The food Hongkongers eat could also be affected, Karen Ho, head of corporate and community sustainability at global conservation body WWF-Hong Kong, says. “Some species we eat might decrease in number or go extinct,” she says. Staples such as wheat, rice and maize could become scarce due to unpredictable weather and temperatures, while some fruit such as avocados and strawberries are also believed to be at risk.


Citing a new study by US-based NGO Climate Central, Ho and Mak warn that if the rise in global temperatures is not kept within 1.5 degrees Celsius – as set under the Paris Climate Agreement which came into force in 2016 – vast tracts of the Pearl River Delta can expect yearly flooding. The Paris Agreement is a global convention aimed to combat climate change.

Typhoon Mangkhut felled 46,000 trees in Hong Kong. Will they end up in landfill?

The Climate Central study estimates that 1.3 million Hongkongers could be hit by flooding every year in areas such as Tai Po, Sha Tin, and at the Hong Kong International Airport. If that happens, Ho says, “nothing can be done, no matter how much money you have”.

How to shrink the carbon footprint?

In 2018, the average Hongkonger released about 5.9 tonnes of carbon into the atmosphere. This is known as the carbon footprint. Individuals, organisations, and communities have their carbon footprints determined by their use of resources and the amount of greenhouse gases generated to support human activities. It is calculated by considering the burning of fossil fuels, such as from driving or flying, the production of food, clothes, or other items, and the distances these goods have to travel to reach users.

Sai Kung’s Sha Ha beach after damage by Typhoon Mangkhut in September, 2018. Photo: Roy Issa

Under the Paris Agreement, Hong Kong has pledged to shrink its carbon footprint to between 3.3 and 3.8 tonnes by 2030. This requires officials to take strong action to combat emissions, Mak and Ho say.


At the government level, declaring a climate emergency – as has been done in London, New York, and the European Union parliament – will provide an overarching framework for various bureaus to work together to combat the climate crisis, Ho says. The climate emergency campaign, started in 2016 in Australia, has since gained traction in 1,261 cities across 25 countries.

What action is Hong Kong taking?

Hong Kong is encouraging residents to switch to electric vehicles by providing subsidies to housing estates to upgrade parking facilities for such vehicles. It is also subsidising electric ferries, buses, and trucks, in addition to switching from coal to natural gas.

Change needs to come from government policies and moving away from fossil fuels entirely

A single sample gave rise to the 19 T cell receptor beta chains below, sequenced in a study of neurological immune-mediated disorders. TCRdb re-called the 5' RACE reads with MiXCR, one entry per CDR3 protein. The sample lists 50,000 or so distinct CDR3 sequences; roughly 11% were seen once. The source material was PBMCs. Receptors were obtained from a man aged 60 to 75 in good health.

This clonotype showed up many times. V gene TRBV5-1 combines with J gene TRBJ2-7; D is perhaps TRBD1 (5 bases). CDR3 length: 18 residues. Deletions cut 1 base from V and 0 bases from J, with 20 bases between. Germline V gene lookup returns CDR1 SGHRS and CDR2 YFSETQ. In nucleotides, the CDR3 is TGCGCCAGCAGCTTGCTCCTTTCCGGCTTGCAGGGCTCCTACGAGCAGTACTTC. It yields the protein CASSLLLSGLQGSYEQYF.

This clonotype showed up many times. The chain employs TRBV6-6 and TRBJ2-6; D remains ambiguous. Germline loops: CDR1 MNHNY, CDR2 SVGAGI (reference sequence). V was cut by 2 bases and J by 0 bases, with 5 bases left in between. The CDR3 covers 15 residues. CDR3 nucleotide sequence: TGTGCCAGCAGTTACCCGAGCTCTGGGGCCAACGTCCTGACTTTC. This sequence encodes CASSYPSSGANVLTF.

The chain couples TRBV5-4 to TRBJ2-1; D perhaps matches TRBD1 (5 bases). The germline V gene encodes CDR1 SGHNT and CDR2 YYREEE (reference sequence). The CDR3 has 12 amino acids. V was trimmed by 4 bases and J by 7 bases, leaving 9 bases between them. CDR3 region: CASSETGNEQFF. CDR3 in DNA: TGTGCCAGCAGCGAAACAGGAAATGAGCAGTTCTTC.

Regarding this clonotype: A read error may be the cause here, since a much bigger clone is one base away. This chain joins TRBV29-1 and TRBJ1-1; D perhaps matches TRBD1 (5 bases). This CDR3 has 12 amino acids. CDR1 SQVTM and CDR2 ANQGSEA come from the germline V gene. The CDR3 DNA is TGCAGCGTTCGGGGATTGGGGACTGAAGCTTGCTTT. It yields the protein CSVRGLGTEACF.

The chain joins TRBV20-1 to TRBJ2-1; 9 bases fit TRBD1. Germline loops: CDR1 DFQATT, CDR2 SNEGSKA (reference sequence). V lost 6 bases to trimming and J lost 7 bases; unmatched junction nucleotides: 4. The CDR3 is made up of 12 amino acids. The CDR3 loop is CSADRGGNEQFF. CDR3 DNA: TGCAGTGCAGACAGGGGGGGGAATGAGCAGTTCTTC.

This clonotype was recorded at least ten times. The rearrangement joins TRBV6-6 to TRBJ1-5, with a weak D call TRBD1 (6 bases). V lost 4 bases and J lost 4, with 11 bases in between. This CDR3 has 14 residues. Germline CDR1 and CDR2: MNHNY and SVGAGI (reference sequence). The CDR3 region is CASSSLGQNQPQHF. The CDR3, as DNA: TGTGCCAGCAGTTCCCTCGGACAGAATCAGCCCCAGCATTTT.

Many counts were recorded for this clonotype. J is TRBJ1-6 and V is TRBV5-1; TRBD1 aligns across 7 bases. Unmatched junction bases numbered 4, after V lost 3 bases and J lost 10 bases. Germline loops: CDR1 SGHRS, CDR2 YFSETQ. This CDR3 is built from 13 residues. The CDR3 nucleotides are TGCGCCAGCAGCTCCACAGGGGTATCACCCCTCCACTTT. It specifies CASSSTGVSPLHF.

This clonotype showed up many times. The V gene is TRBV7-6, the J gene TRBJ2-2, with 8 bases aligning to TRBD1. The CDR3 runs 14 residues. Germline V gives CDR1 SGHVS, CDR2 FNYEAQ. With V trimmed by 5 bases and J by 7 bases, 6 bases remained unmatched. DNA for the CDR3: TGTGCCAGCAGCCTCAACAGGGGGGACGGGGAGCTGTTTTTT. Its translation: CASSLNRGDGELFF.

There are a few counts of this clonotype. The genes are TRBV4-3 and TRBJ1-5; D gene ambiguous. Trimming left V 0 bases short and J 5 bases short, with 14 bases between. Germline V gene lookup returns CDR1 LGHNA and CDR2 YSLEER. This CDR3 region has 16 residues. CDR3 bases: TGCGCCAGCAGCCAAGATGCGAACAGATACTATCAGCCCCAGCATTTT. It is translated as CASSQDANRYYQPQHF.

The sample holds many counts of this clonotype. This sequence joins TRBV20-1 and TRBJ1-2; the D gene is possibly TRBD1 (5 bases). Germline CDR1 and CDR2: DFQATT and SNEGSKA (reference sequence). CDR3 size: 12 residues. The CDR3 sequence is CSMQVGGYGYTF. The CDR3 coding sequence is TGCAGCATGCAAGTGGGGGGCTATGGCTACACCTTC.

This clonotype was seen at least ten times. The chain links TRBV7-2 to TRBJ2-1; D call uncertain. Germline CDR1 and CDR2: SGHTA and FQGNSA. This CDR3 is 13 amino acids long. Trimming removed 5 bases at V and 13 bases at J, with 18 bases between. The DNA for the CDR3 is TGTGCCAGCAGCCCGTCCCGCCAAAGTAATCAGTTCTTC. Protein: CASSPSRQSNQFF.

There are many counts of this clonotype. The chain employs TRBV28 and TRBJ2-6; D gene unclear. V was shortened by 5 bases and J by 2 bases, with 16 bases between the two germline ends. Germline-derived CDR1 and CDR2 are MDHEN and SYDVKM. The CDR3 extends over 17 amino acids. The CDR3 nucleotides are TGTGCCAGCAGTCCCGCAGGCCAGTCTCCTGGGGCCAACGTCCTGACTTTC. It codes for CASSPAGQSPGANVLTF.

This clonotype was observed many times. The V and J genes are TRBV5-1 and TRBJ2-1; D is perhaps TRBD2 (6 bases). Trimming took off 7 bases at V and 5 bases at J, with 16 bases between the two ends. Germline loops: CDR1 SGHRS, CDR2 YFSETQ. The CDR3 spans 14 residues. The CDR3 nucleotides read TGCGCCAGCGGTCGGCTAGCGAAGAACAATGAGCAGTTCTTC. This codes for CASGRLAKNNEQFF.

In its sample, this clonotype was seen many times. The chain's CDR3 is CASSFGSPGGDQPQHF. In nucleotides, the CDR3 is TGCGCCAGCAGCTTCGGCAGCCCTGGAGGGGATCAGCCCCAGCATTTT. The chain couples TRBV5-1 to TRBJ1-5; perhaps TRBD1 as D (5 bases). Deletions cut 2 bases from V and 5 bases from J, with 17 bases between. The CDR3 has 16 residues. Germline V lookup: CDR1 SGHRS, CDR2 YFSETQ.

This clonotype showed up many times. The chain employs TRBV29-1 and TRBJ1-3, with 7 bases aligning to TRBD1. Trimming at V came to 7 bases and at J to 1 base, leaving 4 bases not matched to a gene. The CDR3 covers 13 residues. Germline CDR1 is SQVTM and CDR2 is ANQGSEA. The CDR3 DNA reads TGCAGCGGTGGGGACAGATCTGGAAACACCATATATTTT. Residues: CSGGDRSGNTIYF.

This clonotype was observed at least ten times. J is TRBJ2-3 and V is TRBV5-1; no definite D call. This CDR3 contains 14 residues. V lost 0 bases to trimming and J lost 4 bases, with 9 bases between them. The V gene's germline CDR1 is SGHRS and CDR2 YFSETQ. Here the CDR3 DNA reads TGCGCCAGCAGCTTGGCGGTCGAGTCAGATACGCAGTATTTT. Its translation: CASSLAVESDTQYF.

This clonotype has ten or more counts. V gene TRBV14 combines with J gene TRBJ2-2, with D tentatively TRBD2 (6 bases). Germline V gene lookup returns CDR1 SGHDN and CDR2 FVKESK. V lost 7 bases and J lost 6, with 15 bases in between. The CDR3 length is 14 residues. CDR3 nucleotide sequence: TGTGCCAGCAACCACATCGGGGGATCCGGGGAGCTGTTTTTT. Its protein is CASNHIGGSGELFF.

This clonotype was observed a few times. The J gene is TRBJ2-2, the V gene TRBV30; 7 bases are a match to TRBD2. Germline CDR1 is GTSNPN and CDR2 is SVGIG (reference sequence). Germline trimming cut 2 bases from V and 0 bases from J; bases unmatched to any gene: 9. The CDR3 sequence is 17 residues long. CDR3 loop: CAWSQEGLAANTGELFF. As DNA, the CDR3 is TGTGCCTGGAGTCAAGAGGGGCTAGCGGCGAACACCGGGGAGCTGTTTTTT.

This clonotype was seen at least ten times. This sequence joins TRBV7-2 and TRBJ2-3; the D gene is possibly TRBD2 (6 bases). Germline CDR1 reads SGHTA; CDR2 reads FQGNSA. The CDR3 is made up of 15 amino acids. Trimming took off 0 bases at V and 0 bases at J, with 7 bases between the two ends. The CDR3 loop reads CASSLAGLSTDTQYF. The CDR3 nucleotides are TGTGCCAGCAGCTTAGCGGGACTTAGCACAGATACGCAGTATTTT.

Ringo Mak Wing-hoi, co-founder, 350 Hong Kong

However, Mak and Ho say the government needs to find more sources of renewable energy, such as solar or wind power, as natural gas is a fossil fuel and is only marginally cleaner than coal.

Students walk past trees felled on Tin Ping Road in Sheung Shui by Typhoon Mangkhut in September, 2018. Photo: Sam Tsang

The results of a public engagement exercise on the city’s long-term decarbonisation strategy are also expected in the first half of this year. But Mak says the questions are “too basic, showing a lack of determination by the government to tackle climate change”.

“Change needs to come from government policies and moving away from fossil fuels entirely,” he says.

Can individuals do anything to help?

Although Mak wants significant top-down policy change, he thinks individuals can play their part too. For a start, people can take shorter showers to save energy used to heat water, drive less and carpool.

“While flying less is hard for people, perhaps they can take fewer, longer overseas holidays, rather than going on many short trips, to cut emissions,” he says.

We are becoming more aware of the impact of climate change, and if we don’t change our lifestyle, that’s just selfish
Karen Ho, head of corporate and community sustainability, WWF-Hong Kong

Ho says individual lifestyle changes are important not only in Hong Kong but across the globe. One easy way to start is by eating less meat, particularly beef, because raising cattle uses 83 per cent of global farmland and accounts for 60 per cent of emissions in agriculture.

She wishes there was more awareness of the growing number of climate refugees – those displaced by sudden changes in their environment. In 2017, weather-related disasters displaced 18.8 million people, according to the Internal Displacement Monitoring Centre.

“We are becoming more aware of the impact of climate change, and if we don’t change our lifestyle, that’s just selfish,” she says.